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January is up and running and many of us may have found ourselves already stumbling on those fresh New Year’s resolutions. To be expected! Resolutions are like a marathon-steeplechase hybrid: start out too fast and you’ll find yourself struggling very early into the race, and don’t forget about the hurdles and water pits!

New Year’s resolutions encourage us to take a fresh look at the new year and create positive changes in our lives. The act of making a New Year’s resolution is intended to be a source of motivation, a kind of starting line for change. Far too often, though, we fall short of these goals, returning to patterns of behavior or practice that we were initially so ready to break. I think, in order to really be successful with our New Year’s resolutions, we need to lower our expectations.

Yes, that’s right. I’m suggesting that we all lower our expectations for New Year’s resolutions. I think the most important resolution is one that sets us up for success which may mean that we need to have different measurements that define success. The resolution is the finish line but the real work is between the Start and Finish.

Make fewer resolutions.

Limiting your resolutions will increase focus and success. Think quality over quantity. In limiting resolutions, we’re able to establish targets that will help us to move forward.

Give yourself opportunities to succeed.

Big goals are great and we should dream big, but they often take longer than expected to materialize. Set up smaller targets on the path to the big goal. This will help us to feel successful and to stay motivated. If, for example, fitness is your resolution, don’t work out every day. You’ll just feel sore, frustrated, and become more likely to give up. Working out for three days a week for 20-30 minutes at a time will help you build endurance and inspire you to keep going.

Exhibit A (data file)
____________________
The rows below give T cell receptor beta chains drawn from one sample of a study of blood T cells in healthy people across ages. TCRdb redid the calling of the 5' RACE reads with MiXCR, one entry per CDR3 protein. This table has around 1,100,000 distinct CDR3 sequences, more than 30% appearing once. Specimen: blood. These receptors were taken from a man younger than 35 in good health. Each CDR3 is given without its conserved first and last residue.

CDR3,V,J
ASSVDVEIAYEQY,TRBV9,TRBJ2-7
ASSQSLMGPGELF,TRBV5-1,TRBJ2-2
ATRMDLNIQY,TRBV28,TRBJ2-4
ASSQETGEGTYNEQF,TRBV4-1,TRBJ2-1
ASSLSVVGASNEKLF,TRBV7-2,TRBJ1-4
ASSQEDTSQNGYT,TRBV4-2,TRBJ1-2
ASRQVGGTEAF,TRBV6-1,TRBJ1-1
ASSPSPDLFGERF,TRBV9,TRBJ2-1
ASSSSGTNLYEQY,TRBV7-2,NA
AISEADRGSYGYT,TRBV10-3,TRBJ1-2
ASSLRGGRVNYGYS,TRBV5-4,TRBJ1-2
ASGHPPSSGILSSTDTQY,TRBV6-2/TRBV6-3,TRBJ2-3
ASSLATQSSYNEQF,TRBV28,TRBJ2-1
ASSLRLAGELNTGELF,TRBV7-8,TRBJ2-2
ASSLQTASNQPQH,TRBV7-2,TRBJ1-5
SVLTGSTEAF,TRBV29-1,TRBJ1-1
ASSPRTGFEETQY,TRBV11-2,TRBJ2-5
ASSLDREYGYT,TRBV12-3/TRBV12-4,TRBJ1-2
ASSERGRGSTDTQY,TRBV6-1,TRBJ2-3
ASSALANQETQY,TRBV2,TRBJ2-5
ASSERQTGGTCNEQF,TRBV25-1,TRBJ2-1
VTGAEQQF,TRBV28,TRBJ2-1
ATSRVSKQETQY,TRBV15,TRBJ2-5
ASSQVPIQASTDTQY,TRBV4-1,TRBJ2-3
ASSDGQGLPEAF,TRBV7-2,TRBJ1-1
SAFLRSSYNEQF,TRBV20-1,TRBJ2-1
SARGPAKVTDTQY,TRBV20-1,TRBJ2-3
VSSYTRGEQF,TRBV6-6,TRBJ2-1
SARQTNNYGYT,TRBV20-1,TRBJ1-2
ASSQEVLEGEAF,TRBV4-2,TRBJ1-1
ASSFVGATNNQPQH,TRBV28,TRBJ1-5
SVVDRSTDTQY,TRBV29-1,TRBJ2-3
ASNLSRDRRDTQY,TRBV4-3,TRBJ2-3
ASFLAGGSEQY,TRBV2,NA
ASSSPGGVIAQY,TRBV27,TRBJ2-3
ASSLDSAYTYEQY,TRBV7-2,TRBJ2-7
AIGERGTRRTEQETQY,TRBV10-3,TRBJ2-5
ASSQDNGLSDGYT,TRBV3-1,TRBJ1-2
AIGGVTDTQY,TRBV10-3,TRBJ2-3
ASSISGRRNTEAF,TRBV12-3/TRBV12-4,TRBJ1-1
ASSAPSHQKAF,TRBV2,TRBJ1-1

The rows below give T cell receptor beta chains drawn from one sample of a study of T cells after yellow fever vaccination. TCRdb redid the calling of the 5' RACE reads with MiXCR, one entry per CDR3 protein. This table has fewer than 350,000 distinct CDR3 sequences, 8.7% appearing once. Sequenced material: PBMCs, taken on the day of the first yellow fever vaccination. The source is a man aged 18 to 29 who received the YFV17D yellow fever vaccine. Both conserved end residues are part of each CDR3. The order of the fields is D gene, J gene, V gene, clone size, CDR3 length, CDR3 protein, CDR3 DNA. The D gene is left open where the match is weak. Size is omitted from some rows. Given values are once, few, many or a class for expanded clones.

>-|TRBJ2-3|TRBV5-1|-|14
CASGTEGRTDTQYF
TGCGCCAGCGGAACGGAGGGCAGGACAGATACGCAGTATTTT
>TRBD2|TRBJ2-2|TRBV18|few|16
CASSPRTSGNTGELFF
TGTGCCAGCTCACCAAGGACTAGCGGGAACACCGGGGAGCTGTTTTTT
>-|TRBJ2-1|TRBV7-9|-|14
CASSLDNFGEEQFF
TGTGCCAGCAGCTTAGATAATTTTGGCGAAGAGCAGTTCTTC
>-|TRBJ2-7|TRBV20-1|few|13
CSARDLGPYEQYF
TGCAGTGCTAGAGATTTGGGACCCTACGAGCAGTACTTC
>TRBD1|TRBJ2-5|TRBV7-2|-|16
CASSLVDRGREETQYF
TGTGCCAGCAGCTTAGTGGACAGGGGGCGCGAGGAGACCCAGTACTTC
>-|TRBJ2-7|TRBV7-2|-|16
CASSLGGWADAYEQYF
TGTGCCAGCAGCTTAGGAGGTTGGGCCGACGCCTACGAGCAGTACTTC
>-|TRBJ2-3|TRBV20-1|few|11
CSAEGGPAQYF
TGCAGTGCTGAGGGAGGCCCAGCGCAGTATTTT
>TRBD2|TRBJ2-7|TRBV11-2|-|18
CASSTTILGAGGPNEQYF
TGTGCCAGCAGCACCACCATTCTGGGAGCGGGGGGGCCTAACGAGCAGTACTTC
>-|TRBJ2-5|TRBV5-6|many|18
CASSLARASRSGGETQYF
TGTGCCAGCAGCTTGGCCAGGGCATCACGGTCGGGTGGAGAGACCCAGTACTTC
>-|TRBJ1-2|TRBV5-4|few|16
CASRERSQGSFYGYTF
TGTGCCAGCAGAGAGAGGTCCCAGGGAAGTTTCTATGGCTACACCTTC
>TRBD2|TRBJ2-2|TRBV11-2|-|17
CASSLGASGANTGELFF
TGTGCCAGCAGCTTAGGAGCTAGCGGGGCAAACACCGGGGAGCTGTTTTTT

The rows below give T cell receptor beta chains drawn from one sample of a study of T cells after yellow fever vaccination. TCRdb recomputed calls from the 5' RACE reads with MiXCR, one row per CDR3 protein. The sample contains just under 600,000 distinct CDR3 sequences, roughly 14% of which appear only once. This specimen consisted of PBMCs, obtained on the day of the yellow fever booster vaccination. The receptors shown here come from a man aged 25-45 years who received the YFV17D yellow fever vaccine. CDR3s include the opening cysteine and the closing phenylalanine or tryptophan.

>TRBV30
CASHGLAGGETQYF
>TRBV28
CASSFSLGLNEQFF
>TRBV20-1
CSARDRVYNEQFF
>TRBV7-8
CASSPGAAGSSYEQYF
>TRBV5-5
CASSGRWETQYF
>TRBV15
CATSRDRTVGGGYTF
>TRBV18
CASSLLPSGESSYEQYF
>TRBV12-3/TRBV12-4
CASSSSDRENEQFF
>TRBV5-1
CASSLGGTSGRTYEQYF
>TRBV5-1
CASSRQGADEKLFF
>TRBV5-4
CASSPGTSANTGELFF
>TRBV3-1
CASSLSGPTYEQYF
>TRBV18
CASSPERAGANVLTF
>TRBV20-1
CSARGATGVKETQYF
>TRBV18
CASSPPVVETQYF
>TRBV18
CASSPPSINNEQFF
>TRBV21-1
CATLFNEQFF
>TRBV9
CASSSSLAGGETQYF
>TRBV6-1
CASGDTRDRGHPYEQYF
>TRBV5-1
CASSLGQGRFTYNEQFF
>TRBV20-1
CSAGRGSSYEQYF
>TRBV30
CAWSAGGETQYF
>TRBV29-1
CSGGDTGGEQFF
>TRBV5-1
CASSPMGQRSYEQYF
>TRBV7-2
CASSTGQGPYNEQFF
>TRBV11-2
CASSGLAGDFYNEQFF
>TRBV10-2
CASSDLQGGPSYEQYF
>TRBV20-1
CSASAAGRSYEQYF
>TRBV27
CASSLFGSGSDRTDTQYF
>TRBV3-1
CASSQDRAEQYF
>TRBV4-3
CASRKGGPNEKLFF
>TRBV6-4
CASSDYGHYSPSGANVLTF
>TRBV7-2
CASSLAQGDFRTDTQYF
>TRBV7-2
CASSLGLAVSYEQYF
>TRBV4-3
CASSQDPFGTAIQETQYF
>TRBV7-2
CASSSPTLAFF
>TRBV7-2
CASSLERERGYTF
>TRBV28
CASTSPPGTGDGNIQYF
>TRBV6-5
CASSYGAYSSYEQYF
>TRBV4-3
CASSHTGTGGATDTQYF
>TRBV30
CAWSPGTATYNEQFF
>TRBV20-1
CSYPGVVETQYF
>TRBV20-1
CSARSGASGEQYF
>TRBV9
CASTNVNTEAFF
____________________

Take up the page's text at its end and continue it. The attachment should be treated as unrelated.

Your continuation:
Keep a journal.

I don’t think we need to pour our hearts out onto the pages of a journal, but it is helpful to keep track of how you’re doing. Get a journal that you’d actually enjoy using and, to start, use bullet points to keep track of your progress towards a goal, and be sure to include your stumbles along the way. Stumbles are when growth and change begin.

Make mistakes and turn them into opportunities.

Sometimes, failure is a gift. It’s a chance for reflection and an opportunity to make adjustments. There’s no fault in making modifications that will allow you to stay in the race. Going back to the marathon-steeplechase analogy, the perfect race only happens under the most extraordinary of circumstances, and it will take more than a few trips along the way to get there.

Practice makes progress, not perfection.

It takes time to turn practices into habits and patience is one of those practices that isn’t easy. The phrase “practice makes perfect” is true: the more we practice, the better we get. Especially in the early days and weeks of a new resolution (or practice), focus on progress rather than perfection. Each time you practice, you make progress!

Listen, resolutions are good, and making them is a great way to reflect on positive changes we can make that will bring us joy. The distance between the start and finish lines is long and varied. To keep your head in the race, set smaller checkpoints, make modifications that will keep you moving forward, and be patient with yourself!

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